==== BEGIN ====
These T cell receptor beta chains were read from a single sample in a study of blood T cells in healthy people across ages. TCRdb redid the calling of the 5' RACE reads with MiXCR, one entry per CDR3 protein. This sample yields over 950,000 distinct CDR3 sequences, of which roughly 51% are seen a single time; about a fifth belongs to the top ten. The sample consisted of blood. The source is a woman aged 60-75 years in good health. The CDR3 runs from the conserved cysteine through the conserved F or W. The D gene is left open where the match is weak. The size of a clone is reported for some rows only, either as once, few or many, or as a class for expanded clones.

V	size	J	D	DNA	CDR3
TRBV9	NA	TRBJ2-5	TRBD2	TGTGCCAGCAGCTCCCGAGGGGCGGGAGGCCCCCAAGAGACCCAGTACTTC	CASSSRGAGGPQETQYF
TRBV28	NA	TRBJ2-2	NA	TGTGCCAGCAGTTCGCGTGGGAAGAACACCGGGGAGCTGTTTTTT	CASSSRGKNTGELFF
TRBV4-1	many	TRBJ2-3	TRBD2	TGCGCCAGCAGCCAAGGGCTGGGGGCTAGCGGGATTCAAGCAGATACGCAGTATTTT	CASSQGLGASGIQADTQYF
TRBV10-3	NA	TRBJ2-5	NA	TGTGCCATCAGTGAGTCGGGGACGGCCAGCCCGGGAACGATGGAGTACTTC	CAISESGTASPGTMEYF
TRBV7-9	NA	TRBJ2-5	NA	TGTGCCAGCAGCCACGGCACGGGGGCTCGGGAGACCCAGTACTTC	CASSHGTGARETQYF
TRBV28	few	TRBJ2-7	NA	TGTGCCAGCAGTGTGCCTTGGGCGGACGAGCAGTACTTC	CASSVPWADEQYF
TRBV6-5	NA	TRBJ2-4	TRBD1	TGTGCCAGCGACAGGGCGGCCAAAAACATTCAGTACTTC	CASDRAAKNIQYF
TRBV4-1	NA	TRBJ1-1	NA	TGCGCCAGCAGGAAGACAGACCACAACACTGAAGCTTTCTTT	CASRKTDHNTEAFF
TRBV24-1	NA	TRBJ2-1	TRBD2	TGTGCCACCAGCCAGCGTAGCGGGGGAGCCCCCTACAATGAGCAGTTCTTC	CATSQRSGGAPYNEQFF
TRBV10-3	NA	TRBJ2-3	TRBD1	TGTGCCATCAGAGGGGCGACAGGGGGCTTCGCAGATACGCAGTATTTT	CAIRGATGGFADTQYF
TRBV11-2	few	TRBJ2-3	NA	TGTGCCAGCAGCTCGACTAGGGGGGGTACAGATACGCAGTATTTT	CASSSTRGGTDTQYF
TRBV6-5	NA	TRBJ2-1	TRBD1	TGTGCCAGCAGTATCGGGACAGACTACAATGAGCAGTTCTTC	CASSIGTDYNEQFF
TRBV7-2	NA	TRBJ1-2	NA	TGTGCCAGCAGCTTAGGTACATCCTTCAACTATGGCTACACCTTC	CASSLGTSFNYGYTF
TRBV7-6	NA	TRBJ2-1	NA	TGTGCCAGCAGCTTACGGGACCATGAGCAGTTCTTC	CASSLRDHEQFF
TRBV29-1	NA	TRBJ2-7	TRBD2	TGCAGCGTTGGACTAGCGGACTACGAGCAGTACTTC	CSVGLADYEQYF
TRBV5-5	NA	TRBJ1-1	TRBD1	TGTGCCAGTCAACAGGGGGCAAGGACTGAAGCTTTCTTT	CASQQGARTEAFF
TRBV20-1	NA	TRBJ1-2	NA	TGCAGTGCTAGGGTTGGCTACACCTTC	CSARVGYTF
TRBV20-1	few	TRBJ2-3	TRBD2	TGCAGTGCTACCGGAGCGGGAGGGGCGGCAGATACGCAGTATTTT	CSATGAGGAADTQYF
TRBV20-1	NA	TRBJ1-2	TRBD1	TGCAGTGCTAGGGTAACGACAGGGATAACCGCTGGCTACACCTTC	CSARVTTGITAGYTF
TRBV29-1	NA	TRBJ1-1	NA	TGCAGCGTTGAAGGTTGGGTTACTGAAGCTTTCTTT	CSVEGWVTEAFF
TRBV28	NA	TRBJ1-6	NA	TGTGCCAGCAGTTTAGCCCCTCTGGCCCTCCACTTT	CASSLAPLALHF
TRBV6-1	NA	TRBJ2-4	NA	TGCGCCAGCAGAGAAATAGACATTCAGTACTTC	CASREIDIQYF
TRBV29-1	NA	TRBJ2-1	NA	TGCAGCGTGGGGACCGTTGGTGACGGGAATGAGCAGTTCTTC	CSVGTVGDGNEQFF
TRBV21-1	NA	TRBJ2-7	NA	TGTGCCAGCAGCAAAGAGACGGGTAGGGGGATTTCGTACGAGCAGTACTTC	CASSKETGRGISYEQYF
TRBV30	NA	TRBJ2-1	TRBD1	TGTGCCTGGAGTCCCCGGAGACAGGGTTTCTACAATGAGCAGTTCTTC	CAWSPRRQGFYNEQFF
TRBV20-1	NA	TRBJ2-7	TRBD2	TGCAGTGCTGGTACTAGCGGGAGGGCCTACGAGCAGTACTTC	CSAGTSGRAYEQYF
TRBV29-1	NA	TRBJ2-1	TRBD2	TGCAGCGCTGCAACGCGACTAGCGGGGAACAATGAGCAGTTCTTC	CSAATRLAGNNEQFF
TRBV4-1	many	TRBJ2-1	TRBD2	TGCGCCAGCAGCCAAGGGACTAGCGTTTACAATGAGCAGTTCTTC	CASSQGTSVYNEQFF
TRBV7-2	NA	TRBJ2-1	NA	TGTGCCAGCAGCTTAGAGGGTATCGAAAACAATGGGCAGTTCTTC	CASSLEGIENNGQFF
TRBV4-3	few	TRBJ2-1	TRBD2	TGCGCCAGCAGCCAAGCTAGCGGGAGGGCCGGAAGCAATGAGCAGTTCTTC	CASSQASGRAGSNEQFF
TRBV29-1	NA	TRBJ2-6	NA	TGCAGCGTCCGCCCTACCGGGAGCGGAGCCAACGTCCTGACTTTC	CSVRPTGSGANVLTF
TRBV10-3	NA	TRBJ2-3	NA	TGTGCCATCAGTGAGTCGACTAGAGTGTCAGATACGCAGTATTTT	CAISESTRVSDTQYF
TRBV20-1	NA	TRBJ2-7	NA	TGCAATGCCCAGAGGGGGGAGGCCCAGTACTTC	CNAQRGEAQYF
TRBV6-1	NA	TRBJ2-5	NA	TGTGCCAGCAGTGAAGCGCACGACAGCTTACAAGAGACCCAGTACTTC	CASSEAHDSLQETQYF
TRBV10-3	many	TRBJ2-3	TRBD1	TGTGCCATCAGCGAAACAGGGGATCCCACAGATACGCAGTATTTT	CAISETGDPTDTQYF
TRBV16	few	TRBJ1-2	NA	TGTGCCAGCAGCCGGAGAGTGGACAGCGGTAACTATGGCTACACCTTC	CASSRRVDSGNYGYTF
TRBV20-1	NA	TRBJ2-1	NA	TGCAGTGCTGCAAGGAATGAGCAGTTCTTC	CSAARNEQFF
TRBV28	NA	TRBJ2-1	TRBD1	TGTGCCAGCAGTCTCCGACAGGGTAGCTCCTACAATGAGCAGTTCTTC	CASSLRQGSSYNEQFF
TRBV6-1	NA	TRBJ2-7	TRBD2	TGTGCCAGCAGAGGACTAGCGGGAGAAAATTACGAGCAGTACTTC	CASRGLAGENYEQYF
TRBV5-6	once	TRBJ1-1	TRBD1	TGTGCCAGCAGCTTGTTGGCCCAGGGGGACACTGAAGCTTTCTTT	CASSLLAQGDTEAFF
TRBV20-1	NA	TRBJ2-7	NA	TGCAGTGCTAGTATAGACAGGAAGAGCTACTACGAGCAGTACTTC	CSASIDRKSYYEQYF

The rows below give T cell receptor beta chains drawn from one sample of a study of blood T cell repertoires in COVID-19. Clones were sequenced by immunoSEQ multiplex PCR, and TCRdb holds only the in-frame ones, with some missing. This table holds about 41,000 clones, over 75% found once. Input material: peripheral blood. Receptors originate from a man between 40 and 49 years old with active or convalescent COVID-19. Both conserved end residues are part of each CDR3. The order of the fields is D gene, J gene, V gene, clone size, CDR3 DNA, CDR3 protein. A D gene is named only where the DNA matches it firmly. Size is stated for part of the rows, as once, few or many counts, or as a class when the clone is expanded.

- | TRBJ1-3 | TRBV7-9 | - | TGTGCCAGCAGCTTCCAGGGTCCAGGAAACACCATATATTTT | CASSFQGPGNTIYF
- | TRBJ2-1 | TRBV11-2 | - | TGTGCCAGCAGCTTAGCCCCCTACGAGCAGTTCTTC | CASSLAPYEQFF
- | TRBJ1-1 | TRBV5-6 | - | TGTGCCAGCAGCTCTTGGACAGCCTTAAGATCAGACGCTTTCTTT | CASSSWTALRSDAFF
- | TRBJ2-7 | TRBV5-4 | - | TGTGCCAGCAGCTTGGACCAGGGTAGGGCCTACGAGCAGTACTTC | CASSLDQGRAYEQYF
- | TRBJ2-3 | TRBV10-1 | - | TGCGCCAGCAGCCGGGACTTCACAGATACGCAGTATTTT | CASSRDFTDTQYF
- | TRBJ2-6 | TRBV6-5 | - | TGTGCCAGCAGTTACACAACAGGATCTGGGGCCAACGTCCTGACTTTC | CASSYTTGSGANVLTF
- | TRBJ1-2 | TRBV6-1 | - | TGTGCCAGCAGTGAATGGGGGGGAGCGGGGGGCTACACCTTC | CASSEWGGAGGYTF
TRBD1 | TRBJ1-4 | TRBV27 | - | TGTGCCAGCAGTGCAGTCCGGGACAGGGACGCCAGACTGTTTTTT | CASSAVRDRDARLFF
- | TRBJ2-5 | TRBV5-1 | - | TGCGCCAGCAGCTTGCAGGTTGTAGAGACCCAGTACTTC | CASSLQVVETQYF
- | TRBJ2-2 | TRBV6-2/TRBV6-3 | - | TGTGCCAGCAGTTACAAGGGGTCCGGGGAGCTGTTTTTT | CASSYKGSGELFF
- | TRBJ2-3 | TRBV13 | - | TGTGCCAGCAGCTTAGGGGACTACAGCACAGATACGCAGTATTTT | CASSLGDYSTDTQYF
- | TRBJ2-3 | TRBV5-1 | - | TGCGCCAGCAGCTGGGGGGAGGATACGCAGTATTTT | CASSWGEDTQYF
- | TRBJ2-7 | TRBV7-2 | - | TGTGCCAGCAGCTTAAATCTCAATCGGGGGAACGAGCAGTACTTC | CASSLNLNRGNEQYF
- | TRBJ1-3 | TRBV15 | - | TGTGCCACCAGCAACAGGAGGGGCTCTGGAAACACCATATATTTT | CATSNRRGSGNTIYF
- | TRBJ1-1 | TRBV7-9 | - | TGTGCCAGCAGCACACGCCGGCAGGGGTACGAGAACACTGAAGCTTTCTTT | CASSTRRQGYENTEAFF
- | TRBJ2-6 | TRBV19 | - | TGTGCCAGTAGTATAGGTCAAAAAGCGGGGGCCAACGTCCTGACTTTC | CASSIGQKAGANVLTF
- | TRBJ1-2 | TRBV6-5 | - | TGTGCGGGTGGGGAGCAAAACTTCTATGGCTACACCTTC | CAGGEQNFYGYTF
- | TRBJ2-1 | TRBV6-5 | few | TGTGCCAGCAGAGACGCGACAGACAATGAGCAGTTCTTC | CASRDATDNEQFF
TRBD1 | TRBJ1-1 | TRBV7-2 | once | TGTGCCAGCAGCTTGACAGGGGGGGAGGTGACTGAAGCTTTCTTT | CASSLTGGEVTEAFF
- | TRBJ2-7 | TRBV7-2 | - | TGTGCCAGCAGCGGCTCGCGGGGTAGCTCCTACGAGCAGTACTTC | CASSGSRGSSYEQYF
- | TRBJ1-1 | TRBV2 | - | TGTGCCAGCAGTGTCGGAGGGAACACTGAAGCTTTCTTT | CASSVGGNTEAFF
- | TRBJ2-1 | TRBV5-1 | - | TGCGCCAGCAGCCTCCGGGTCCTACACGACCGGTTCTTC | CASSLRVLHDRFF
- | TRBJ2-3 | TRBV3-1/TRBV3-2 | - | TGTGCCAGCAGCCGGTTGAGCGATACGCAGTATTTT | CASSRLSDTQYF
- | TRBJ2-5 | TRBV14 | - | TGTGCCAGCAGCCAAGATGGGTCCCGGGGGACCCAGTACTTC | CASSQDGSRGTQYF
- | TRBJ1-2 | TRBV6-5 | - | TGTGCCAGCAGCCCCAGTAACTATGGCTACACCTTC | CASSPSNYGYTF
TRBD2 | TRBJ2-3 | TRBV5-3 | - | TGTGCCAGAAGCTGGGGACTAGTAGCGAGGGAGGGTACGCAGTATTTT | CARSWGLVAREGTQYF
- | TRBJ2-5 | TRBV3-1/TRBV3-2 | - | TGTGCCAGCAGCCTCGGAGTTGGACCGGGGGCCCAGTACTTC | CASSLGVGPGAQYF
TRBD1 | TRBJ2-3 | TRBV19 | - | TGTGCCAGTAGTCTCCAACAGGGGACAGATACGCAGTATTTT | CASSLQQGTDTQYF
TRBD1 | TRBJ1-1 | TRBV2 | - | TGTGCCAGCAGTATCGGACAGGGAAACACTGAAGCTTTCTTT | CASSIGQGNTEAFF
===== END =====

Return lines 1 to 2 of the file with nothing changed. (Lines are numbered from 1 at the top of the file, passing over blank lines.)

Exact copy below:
These T cell receptor beta chains were read from a single sample in a study of blood T cells in healthy people across ages. TCRdb redid the calling of the 5' RACE reads with MiXCR, one entry per CDR3 protein. This sample yields over 950,000 distinct CDR3 sequences, of which roughly 51% are seen a single time; about a fifth belongs to the top ten. The sample consisted of blood. The source is a woman aged 60-75 years in good health. The CDR3 runs from the conserved cysteine through the conserved F or W. The D gene is left open where the match is weak. The size of a clone is reported for some rows only, either as once, few or many, or as a class for expanded clones.

V	size	J	D	DNA	CDR3